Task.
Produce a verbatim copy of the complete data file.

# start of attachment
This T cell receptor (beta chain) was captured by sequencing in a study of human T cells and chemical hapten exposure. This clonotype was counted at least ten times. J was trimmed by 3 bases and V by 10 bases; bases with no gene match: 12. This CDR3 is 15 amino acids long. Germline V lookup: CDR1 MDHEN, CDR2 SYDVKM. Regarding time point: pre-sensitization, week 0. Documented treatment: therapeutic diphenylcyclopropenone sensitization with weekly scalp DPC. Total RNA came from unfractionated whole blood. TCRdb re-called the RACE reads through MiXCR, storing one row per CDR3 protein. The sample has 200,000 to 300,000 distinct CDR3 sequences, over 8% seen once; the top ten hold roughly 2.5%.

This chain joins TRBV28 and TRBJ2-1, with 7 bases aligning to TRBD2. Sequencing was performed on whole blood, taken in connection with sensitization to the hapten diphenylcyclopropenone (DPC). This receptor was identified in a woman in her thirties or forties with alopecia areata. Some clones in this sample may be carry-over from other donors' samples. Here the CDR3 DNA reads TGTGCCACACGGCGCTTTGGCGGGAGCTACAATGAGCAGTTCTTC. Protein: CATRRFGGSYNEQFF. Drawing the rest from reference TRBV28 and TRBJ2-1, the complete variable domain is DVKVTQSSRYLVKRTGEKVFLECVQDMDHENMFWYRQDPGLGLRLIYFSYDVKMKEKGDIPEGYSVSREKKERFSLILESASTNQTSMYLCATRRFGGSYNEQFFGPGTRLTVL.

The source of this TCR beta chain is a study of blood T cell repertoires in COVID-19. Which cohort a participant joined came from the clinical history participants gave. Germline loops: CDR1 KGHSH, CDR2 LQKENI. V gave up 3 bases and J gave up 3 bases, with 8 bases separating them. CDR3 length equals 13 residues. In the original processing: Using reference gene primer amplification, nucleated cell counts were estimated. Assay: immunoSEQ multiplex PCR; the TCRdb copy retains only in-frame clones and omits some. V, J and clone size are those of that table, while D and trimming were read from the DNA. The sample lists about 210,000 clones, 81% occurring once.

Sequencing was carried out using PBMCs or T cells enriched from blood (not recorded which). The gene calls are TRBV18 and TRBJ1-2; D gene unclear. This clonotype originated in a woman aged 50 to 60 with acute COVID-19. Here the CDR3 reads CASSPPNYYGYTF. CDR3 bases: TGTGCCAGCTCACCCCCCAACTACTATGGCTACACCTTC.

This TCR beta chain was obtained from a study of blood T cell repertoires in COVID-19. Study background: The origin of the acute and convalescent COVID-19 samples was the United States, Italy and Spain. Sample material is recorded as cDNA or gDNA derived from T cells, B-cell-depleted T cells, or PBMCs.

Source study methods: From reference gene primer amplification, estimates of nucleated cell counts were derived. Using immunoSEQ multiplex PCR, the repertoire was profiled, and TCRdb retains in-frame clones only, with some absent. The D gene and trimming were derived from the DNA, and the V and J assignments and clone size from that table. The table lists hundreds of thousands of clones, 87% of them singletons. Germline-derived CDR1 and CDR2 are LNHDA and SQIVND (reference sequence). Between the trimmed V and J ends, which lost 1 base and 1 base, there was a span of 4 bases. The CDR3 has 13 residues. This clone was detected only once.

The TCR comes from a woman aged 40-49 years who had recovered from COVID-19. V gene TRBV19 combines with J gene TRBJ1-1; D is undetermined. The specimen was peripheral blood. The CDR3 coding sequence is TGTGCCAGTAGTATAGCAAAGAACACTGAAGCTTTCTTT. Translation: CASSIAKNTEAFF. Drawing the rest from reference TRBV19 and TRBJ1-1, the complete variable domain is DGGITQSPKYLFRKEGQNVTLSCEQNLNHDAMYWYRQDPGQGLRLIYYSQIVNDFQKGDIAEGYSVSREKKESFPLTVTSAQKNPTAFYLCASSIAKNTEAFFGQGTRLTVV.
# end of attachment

This T cell receptor (beta chain) was captured by sequencing in a study of human T cells and chemical hapten exposure. This clonotype was counted at least ten times. J was trimmed by 3 bases and V by 10 bases; bases with no gene match: 12. This CDR3 is 15 amino acids long. Germline V lookup: CDR1 MDHEN, CDR2 SYDVKM. Regarding time point: pre-sensitization, week 0. Documented treatment: therapeutic diphenylcyclopropenone sensitization with weekly scalp DPC. Total RNA came from unfractionated whole blood. TCRdb re-called the RACE reads through MiXCR, storing one row per CDR3 protein. The sample has 200,000 to 300,000 distinct CDR3 sequences, over 8% seen once; the top ten hold roughly 2.5%.

This chain joins TRBV28 and TRBJ2-1, with 7 bases aligning to TRBD2. Sequencing was performed on whole blood, taken in connection with sensitization to the hapten diphenylcyclopropenone (DPC). This receptor was identified in a woman in her thirties or forties with alopecia areata. Some clones in this sample may be carry-over from other donors' samples. Here the CDR3 DNA reads TGTGCCACACGGCGCTTTGGCGGGAGCTACAATGAGCAGTTCTTC. Protein: CATRRFGGSYNEQFF. Drawing the rest from reference TRBV28 and TRBJ2-1, the complete variable domain is DVKVTQSSRYLVKRTGEKVFLECVQDMDHENMFWYRQDPGLGLRLIYFSYDVKMKEKGDIPEGYSVSREKKERFSLILESASTNQTSMYLCATRRFGGSYNEQFFGPGTRLTVL.

The source of this TCR beta chain is a study of blood T cell repertoires in COVID-19. Which cohort a participant joined came from the clinical history participants gave. Germline loops: CDR1 KGHSH, CDR2 LQKENI. V gave up 3 bases and J gave up 3 bases, with 8 bases separating them. CDR3 length equals 13 residues. In the original processing: Using reference gene primer amplification, nucleated cell counts were estimated. Assay: immunoSEQ multiplex PCR; the TCRdb copy retains only in-frame clones and omits some. V, J and clone size are those of that table, while D and trimming were read from the DNA. The sample lists about 210,000 clones, 81% occurring once.

Sequencing was carried out using PBMCs or T cells enriched from blood (not recorded which). The gene calls are TRBV18 and TRBJ1-2; D gene unclear. This clonotype originated in a woman aged 50 to 60 with acute COVID-19. Here the CDR3 reads CASSPPNYYGYTF. CDR3 bases: TGTGCCAGCTCACCCCCCAACTACTATGGCTACACCTTC.

This TCR beta chain was obtained from a study of blood T cell repertoires in COVID-19. Study background: The origin of the acute and convalescent COVID-19 samples was the United States, Italy and Spain. Sample material is recorded as cDNA or gDNA derived from T cells, B-cell-depleted T cells, or PBMCs.

Source study methods: From reference gene primer amplification, estimates of nucleated cell counts were derived. Using immunoSEQ multiplex PCR, the repertoire was profiled, and TCRdb retains in-frame clones only, with some absent. The D gene and trimming were derived from the DNA, and the V and J assignments and clone size from that table. The table lists hundreds of thousands of clones, 87% of them singletons. Germline-derived CDR1 and CDR2 are LNHDA and SQIVND (reference sequence). Between the trimmed V and J ends, which lost 1 base and 1 base, there was a span of 4 bases. The CDR3 has 13 residues. This clone was detected only once.

The TCR comes from a woman aged 40-49 years who had recovered from COVID-19. V gene TRBV19 combines with J gene TRBJ1-1; D is undetermined. The specimen was peripheral blood. The CDR3 coding sequence is TGTGCCAGTAGTATAGCAAAGAACACTGAAGCTTTCTTT. Translation: CASSIAKNTEAFF. Drawing the rest from reference TRBV19 and TRBJ1-1, the complete variable domain is DGGITQSPKYLFRKEGQNVTLSCEQNLNHDAMYWYRQDPGQGLRLIYYSQIVNDFQKGDIAEGYSVSREKKESFPLTVTSAQKNPTAFYLCASSIAKNTEAFFGQGTRLTVV.